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The Role of Science and Technology and Higher Education in African Development Frannie Léautier Vice President World Bank Institute Dar es Salaam, March.

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Presentation on theme: "The Role of Science and Technology and Higher Education in African Development Frannie Léautier Vice President World Bank Institute Dar es Salaam, March."— Presentation transcript:

1 The Role of Science and Technology and Higher Education in African Development Frannie Léautier Vice President World Bank Institute Dar es Salaam, March 6, 2007

2 The Historical Context of S&T in Africa With the exception of Africa – it has long been recognized that world class science and technology are the engines of economic growth (value addition to people & natural resources) This has been achieved in Europe, North America, Australia and most recently in Asia….. However, in contrast Sub-Saharan Africa has 83 engineers per million people compared to 1000 in the developed world

3 The Challenges Development aid in the 90s created an imbalance in the education sector favoring primary education over other levels. Lack of a system approach to education. World Bank funding to higher education dropped to 7% of portfolio with most support going to middle-income countries. Poor conditions and quality of tertiary education has compelled the best and the brightest to seek their education abroad. More than 50,000 African professionals with post-graduate degrees work outside of their mother country. Knowledge economy demands high level of skills which tertiary institutions provide. Sub-Saharan Africa has just one scientist or engineer for every 10,000 people. Industrialized countries have one for every people.

4 Vision for Tertiary Education as driver of capacity development Tertiary institutions should be at the center of a countries education network and capacity building strategy. Motivation. Excellence at the tertiary level should inspire the best minds to stay in school to reach university. Access. Learning centers for teacher training and continuing education are needed. Monterrey Tech in Mexico for instance has developed a distance education network with 800 learning centers providing training to the poorest, mostly in rural areas. Quality. Tertiary institutions should pave the way with regard to quality of educational resources and teaching practices. Research and dissemination of this knowledge are also key. Universities are the source of teachers, nurses, doctors, engineers, etc. Excellence in these areas is necessary to keep the best in countries.

5 Tertiary Institutions as engines of development Curriculum needs to refocus on indigenous challenges and solving local problems. Universities need explicit community outreach initiatives with interaction by both students and faculty to engage with communities and understand challenges. Hands on, practical orientation to education and problem-solving focus. Science and Technology key focus areas for tertiary institutions in contributing to cutting edge solutions to development challenges. Collaborative approaches with other tertiary institutions and the private sector needed.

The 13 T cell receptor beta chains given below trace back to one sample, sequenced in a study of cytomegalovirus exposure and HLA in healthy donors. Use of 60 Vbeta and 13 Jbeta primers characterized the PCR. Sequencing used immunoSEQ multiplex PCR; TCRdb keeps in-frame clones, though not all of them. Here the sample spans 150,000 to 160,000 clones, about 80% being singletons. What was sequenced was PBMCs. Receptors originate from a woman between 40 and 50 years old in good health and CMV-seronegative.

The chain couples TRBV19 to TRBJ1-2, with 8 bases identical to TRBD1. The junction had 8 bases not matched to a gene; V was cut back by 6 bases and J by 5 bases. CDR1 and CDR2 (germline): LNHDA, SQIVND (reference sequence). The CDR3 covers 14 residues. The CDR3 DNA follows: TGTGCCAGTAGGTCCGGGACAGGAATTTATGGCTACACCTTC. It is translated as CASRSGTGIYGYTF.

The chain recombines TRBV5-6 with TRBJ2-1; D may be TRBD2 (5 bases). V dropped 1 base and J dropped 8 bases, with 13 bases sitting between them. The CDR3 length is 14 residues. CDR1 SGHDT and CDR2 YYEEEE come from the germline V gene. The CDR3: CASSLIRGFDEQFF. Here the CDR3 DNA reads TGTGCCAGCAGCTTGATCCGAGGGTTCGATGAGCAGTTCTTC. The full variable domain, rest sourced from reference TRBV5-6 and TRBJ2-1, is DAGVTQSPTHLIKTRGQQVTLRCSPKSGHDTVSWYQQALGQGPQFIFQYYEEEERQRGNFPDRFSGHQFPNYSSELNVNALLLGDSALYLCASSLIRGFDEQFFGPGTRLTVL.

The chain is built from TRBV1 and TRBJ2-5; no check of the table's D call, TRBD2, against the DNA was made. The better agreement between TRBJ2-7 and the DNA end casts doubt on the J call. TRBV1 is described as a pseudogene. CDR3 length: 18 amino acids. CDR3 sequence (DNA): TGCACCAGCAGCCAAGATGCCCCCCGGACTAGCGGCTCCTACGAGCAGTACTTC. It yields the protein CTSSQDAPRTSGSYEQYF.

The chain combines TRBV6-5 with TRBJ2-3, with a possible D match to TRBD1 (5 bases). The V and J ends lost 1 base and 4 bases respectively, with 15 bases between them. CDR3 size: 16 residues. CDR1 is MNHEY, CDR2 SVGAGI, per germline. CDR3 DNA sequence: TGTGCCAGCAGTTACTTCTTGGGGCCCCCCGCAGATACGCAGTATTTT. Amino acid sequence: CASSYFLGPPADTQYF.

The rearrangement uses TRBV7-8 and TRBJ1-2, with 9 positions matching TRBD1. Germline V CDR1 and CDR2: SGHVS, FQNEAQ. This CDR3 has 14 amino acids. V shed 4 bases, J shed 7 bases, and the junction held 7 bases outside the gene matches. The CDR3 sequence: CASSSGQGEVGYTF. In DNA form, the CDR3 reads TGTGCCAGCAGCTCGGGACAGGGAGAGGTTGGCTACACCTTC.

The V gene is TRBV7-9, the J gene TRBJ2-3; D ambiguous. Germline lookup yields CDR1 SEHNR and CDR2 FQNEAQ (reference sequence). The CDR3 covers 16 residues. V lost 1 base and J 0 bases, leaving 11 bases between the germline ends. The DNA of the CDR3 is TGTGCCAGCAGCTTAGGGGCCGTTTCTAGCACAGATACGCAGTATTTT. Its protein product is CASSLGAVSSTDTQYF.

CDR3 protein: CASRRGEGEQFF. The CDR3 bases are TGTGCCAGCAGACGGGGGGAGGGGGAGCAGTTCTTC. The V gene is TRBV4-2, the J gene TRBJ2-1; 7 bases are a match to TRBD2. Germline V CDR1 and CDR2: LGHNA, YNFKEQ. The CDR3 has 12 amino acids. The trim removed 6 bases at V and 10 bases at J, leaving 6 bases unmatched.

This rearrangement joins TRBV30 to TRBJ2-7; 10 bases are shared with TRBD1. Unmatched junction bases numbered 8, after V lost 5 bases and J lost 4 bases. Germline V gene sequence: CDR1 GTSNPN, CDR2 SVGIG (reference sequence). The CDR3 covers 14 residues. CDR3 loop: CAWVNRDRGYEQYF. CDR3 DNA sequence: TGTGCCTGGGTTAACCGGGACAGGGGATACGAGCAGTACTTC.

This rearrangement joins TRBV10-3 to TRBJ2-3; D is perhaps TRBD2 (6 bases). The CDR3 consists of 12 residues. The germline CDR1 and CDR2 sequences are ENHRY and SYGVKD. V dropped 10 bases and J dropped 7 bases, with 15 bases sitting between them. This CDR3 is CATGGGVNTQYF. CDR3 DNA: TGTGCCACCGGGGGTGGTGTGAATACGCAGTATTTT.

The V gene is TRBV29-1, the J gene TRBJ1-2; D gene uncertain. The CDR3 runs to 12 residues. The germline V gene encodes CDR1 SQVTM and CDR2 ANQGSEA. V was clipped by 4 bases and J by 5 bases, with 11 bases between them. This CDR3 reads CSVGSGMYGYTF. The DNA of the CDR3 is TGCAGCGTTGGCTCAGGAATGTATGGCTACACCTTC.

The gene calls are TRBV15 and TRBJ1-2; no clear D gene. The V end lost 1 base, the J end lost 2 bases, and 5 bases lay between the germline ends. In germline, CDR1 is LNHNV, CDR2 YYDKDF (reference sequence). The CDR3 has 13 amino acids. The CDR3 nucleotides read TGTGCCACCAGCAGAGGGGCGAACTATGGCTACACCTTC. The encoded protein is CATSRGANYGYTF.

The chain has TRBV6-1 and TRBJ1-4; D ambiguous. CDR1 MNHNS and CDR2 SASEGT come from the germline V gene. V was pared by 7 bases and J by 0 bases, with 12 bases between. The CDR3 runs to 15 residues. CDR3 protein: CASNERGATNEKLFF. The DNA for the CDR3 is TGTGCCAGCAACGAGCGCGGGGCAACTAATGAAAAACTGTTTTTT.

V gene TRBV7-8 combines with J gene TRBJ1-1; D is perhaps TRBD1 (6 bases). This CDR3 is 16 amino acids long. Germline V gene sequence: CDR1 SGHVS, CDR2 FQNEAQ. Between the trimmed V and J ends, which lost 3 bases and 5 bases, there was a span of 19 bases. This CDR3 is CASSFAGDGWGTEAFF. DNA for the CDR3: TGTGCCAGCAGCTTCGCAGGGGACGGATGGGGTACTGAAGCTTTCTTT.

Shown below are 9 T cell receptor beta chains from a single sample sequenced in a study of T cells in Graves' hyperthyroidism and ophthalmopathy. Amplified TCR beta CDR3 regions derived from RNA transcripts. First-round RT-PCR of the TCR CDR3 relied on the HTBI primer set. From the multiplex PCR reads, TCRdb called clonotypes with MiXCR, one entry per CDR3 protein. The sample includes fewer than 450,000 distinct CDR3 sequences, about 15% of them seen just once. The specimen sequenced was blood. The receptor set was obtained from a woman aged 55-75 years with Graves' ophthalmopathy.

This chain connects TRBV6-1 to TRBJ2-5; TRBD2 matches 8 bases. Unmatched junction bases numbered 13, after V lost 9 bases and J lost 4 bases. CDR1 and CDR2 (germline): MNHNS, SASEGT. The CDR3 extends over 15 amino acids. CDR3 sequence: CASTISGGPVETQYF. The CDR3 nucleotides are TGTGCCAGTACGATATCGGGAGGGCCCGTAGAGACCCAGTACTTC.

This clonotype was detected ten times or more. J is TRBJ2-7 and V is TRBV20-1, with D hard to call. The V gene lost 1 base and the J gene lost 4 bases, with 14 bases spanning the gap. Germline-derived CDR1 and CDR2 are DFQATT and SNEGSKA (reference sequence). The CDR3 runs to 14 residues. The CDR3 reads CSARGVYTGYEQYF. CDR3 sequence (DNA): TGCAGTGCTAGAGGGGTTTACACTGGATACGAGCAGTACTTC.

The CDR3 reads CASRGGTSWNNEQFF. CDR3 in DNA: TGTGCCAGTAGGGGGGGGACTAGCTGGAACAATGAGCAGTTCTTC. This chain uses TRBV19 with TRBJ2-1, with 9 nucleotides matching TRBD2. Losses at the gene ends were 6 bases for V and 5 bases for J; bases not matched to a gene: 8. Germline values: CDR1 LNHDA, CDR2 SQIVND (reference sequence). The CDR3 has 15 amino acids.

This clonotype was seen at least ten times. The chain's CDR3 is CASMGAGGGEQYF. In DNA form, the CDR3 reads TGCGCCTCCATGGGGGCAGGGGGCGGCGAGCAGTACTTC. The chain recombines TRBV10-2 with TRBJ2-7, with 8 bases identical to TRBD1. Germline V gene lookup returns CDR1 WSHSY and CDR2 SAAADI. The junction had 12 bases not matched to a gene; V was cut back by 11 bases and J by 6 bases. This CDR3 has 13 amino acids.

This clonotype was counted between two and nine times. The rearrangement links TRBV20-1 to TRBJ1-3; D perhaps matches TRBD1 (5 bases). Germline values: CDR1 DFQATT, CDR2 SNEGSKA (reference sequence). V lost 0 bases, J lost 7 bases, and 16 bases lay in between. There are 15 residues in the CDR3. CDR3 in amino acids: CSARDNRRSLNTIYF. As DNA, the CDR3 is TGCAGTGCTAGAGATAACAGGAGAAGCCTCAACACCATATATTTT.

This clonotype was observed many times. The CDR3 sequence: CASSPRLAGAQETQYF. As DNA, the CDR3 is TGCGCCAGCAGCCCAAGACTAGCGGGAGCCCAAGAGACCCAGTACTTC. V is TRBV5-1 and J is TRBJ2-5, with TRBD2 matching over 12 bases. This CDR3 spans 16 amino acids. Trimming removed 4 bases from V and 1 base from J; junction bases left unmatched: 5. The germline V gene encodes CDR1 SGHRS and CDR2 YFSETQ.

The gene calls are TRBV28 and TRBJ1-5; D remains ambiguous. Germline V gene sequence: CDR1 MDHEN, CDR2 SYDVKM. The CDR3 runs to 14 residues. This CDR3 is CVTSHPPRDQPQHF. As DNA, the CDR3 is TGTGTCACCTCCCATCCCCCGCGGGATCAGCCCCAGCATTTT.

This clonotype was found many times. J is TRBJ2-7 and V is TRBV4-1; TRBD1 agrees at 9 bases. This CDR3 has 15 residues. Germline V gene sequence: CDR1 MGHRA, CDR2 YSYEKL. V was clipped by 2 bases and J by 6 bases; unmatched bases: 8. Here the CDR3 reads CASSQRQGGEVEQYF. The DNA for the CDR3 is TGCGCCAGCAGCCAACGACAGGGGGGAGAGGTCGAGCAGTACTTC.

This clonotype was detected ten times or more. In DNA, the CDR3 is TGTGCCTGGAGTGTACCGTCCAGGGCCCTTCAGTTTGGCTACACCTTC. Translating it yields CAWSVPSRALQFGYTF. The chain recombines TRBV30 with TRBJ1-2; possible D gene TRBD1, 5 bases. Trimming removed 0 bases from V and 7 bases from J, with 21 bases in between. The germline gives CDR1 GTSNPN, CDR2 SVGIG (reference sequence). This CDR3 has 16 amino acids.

6 Reforms Curriculum reform. Greater interdisciplinary focus; strengthening of science and maths; relevant skills for job market including information reasoning skills, communication skills and cultural awareness. Pedagogical reform. Move away from rote learning to learning how to learn and learning by doing. Greater focus on practical problem solving. Broader interaction with the industrial and private sector to allow staff and students to participate in cutting edge research and idea development. Student internships to gain hands-on experience.

7 Reforms continued Improved infrastructure with latest technologies and laboratory equipment at disposal of researchers and students. Increased Internet connectivity and internetworking among institutions to access knowledge and share knowledge. More entrepreneurship and creativity in creating partnerships and managing dynamic institutions.

8 Short/Medium Term Strategy The key strategic resources for Africa are mineral resources, fertile land and people – Most of the mineral resources remain unexploited (Gulf of Guinea Area) – A significant fraction of the land is not farmed – The real capacity of most of the people is not realized Need to add value to mineral resources, land and people – Manufacturing – Agriculture/agro-processing – IT/Telecom Short/medium term strategy must be to develop an integrated approach within 10 years

9 Long Term Plan The objective of the LT approach is to prepare for emergence into global markets This requires the development of globally competitive knowledge-based industry or enterprise Key components of the long term plan are – First rate institutions and people (education) – Research and development in niche areas – Entrepreneurship in a global context – Example of Arusha Technology Village (ATV) next to AIST – Anticipating the future (10-20 years……)

10 How is Africa resolving the S&T challenge? An initiative led by African scientists and engineers Flower model – Node in Abuja – 3 campuses (Arusha, Abuja, Ouagadougou) – Affiliation with centers in existing institutions (Cape Town) – Faculty fellowships to disseminate knowledge and experiences Close cooperation with industry Endowment model for excellence and sustainability Scholarship program funded by countries, private sector and bilateral/ multilateral donors

11 Nigeria Proposed center for offshore petroleum engineering (G2i) Nigeria Main AIST campus in Abuja South Africa Center for applied mathematics (partnering with the existing African Institute for Mathematical Sciences) Tanzania Prospective second campus on Life Sciences Burkina Faso Proposed center for water and environmental engineering The Concept – Campuses

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